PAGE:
I'm pretty much in the same situation as you are, as I basically taught everything myself, too. I've only done that over a great many years, which might give me a bit of an edge. Additionally I had started wtih something like the programmer's latin, hahaha, as I started with disassembler on a C64 (basic on C16, actually, but that doesn't count, I think). If you don't understand the basic mechanics of how it all works by then, you can't really do anything, hehe. The most important thing it taught me is to be very inquisitive and investigate all that happens up until a part that seems to be impossible to investigate, like the workings of the ROM inside of those good old monsters or simply the code of anybody else, HAHAHAHA. I think that's what helped me the most to make it fairly easy for me to browse through DrPetter's code. It's not nearly as horrible as he would describe it to be. But maybe we just have a similar coding style or spirit behind it.
I hope that helped a little bit. I'm afraid that studying at a university won't teach you all that much, but it certainly will buy you the time to learn more dilligently yourself. Of course you will waste a lot of money doing all this, but that's appearantly how it works in the States. Sad thing, I think, because with all your energy, I think you don't need to hunt for degrees while being drained before you even get to earn anything. Different story, though...
I think I'm starting to get it, the reason the sound sounds crappy at lower frequencies is because it's reading a very small portion of the actual waveform, so if I increase the overall length and data of the waveform by increasing the values for the waveform data envelop in the chip synth, it'll sound better?
If I do that won't Musagi just be storing the same 170 values in just a larger container and therefore wouldn't make any difference? or am I misunderstanding?
Also at lower frequencies with chip when the note is first played there's kind of a thumping sound, any idea or explanation for what that is?
P.S. Have you had any time to play with PxVoice, and if so how do you like it/what do you think?
You'd have to interpolate differently, I think. You'd have to consider the pixels of the display rather as spline knots. Can be a simple spline, though. It wouldn't be perfect for all things, but in general it would create a smooth and larger waveform that can (and should) be played back at much faster rate to compensate for the pitch shift that happens, if you read through more data. It's like stretching it out, you know. That higher rate will prevent audible quantizations (aliasing like effects) and give you nice and juicy sounds at lowest frequencies.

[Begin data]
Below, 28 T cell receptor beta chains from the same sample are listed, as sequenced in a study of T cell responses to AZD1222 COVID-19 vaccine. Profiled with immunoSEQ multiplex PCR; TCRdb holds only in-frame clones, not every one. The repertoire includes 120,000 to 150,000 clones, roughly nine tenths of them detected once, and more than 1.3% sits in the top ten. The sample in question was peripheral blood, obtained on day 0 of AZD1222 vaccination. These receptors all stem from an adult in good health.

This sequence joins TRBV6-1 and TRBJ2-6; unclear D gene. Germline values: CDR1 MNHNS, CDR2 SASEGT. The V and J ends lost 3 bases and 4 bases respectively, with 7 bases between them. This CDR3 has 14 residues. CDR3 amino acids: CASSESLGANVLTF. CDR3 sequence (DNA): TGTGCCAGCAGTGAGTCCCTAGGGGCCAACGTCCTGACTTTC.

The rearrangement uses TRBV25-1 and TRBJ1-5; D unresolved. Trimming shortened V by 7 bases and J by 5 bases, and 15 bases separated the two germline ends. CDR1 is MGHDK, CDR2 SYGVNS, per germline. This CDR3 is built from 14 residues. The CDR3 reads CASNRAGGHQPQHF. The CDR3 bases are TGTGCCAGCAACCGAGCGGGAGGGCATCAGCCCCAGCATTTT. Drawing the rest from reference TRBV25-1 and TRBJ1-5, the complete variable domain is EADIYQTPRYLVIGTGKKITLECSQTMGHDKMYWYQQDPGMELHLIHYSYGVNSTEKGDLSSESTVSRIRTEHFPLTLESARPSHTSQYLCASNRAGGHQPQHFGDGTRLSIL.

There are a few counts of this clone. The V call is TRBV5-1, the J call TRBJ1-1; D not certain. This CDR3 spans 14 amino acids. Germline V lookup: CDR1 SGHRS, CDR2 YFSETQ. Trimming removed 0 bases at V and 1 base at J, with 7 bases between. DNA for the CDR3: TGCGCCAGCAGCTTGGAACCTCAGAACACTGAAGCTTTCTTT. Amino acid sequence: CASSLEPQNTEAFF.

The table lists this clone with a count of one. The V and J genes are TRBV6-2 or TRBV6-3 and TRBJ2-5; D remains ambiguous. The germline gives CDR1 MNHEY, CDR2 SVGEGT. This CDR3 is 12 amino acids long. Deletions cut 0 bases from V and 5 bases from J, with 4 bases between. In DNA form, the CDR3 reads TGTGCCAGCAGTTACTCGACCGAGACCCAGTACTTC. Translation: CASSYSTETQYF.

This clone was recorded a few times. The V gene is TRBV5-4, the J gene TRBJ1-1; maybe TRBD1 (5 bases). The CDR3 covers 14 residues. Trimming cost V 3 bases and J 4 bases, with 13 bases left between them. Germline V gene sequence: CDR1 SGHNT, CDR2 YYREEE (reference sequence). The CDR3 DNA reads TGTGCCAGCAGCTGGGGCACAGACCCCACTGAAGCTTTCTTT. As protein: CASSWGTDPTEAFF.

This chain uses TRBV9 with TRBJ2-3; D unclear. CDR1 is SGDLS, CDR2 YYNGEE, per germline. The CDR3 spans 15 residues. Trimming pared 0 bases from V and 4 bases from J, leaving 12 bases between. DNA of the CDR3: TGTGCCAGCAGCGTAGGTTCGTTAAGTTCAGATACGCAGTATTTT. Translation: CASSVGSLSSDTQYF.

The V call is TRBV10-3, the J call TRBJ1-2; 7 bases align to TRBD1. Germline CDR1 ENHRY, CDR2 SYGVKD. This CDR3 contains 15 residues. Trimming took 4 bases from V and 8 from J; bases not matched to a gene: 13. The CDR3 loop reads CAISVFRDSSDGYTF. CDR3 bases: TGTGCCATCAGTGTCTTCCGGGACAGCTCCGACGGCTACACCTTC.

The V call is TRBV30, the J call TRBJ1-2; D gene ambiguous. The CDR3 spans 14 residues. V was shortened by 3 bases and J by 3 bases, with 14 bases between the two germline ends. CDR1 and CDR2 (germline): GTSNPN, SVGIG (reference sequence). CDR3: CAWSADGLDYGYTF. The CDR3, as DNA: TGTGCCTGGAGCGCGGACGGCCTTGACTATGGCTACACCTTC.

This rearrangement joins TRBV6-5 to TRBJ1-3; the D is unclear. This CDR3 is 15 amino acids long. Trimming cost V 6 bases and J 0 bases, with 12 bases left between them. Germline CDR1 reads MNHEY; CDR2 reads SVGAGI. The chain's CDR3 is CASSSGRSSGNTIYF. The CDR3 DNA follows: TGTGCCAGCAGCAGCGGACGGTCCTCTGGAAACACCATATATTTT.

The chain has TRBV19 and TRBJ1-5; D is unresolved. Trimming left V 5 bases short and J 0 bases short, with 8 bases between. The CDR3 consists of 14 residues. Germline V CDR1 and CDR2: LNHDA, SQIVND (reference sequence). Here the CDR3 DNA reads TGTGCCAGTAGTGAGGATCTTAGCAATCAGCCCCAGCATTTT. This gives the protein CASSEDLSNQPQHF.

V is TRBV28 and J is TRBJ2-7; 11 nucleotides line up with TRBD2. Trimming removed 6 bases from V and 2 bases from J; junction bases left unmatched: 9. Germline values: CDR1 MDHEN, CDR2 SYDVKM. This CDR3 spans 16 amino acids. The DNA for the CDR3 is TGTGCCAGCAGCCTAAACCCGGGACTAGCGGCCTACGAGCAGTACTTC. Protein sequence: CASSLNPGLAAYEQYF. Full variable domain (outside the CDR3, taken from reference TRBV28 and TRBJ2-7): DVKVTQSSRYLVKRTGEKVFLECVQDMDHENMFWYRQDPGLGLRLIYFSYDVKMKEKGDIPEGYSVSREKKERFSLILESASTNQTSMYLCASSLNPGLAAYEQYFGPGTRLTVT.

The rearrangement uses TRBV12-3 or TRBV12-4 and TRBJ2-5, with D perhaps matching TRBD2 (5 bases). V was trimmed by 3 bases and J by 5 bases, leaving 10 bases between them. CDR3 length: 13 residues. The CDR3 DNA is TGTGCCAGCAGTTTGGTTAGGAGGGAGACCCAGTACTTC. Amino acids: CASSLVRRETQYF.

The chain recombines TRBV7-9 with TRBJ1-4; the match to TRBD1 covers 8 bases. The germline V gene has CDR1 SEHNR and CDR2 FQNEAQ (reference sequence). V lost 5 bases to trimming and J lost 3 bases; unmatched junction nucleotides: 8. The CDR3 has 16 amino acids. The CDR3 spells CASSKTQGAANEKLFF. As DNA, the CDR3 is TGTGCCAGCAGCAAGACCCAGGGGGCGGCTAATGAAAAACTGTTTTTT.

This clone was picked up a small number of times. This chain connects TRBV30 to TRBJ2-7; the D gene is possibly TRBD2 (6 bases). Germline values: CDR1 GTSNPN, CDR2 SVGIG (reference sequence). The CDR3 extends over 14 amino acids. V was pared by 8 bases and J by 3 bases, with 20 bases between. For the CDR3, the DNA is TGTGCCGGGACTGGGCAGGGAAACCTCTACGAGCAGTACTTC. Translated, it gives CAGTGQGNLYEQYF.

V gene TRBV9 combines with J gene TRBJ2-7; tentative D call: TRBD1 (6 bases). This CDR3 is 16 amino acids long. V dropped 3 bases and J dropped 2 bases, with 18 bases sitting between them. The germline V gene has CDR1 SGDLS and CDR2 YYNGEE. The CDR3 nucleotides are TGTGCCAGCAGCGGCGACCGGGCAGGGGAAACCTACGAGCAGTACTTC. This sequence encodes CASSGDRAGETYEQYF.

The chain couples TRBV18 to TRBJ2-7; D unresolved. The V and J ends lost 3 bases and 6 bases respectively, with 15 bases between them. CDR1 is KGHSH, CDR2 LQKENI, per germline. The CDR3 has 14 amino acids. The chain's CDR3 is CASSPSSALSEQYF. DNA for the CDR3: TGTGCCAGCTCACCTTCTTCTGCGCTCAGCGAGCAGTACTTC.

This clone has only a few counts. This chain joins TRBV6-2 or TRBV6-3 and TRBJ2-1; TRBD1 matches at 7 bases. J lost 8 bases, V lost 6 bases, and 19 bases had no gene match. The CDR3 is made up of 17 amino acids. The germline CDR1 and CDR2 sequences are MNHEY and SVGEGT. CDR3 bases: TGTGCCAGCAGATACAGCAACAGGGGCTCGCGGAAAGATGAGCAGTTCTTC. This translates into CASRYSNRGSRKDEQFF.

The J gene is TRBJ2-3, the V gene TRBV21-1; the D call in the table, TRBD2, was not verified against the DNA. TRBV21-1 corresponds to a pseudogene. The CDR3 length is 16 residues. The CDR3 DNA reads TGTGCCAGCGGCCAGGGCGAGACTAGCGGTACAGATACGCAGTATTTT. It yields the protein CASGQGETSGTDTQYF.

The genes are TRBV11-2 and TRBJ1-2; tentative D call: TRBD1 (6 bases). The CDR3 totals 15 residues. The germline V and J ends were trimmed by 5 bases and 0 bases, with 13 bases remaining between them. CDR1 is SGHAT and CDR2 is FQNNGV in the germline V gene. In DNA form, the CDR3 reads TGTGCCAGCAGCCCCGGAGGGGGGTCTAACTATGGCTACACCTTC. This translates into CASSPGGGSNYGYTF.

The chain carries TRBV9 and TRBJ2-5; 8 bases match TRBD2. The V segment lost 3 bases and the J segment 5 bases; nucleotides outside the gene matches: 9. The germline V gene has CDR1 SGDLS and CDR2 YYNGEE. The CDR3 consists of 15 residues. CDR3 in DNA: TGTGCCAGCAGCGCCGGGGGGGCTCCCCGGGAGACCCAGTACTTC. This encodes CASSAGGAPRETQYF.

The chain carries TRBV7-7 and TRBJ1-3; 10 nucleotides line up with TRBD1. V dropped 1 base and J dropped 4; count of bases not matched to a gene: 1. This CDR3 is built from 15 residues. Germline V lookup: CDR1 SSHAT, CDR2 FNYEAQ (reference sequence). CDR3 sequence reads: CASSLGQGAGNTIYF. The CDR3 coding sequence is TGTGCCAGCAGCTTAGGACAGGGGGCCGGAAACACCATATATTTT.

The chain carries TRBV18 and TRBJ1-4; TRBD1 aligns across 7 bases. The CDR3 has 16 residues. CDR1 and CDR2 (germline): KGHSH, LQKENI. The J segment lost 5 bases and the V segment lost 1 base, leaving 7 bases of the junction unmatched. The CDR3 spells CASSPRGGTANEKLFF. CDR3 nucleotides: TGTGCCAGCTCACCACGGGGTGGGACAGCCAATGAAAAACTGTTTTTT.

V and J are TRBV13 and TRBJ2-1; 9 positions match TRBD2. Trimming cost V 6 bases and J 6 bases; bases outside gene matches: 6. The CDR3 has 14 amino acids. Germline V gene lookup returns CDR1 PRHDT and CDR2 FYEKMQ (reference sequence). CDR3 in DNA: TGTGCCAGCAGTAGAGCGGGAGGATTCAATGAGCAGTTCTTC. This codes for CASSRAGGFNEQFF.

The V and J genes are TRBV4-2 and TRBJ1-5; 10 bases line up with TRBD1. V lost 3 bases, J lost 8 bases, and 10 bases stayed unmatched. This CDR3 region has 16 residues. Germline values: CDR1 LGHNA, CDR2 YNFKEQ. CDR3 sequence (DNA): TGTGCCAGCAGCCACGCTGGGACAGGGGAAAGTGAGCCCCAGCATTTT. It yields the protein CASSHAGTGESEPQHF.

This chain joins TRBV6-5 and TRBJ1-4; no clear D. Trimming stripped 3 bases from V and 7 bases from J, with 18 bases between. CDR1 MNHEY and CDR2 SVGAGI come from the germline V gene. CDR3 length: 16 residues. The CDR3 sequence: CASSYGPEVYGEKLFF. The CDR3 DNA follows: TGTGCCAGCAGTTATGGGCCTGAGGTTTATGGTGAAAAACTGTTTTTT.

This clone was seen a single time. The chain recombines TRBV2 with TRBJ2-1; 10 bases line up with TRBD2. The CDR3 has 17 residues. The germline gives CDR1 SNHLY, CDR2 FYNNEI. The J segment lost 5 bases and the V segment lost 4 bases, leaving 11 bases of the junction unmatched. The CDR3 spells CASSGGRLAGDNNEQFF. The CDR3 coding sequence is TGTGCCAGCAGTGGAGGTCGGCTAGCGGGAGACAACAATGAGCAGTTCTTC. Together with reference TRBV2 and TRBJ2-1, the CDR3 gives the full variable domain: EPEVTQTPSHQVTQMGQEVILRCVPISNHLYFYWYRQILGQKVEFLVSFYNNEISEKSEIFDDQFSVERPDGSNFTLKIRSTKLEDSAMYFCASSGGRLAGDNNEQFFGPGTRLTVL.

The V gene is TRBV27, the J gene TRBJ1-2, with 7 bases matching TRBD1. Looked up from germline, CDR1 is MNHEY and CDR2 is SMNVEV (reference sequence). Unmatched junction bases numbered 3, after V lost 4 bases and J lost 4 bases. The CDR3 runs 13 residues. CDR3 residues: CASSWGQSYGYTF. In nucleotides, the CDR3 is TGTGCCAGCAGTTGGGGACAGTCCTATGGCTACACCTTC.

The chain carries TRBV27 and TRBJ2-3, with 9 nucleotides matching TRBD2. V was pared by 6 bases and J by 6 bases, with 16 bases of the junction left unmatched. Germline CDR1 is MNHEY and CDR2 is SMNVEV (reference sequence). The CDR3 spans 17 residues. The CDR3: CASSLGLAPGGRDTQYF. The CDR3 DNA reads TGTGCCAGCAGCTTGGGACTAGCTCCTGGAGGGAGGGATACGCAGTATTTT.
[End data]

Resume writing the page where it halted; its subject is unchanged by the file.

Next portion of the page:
It's really a simple logic, but it might be even easier to explain it with illustrations. Stretching out the data won't get you any advantage of course unless you do a proper interpolation. You might also use the XNES instead and generate the waveforms with some simple formulas (sine, ramps, etc...). That way it's perfectly smooth at all times.
Havn't played with PxVoice, yet, but I'm planning to! Thanks for that, again. Sounds really interesting!
No problem, I thought you'd like it after reading your posts and seeing how much you loved audio. Any idea how I would be able to go about interpolating it properly through manipulating the source code?
www.cubic.org/docs/hermite.htm There is another link to bezier curves in it, but the Catmull-Rom splines are probably the most important for you. If you go down to the code that feeds the interface input into the envelope, you'll find, I think, where you would want to squeeze in the interpolation. I'm currently not dealing with it, so you're a little on your own there, but it's really not too brutal in there. Once you get into it, it's even quite a bit of fun as I remember.
Yeah, pxVoice looks entertaining. I might have a closer look at their API, but all comments are in japanese as far as I can tell...which doesn't exactly help me, haha... AAAHHHRGH But it's cute.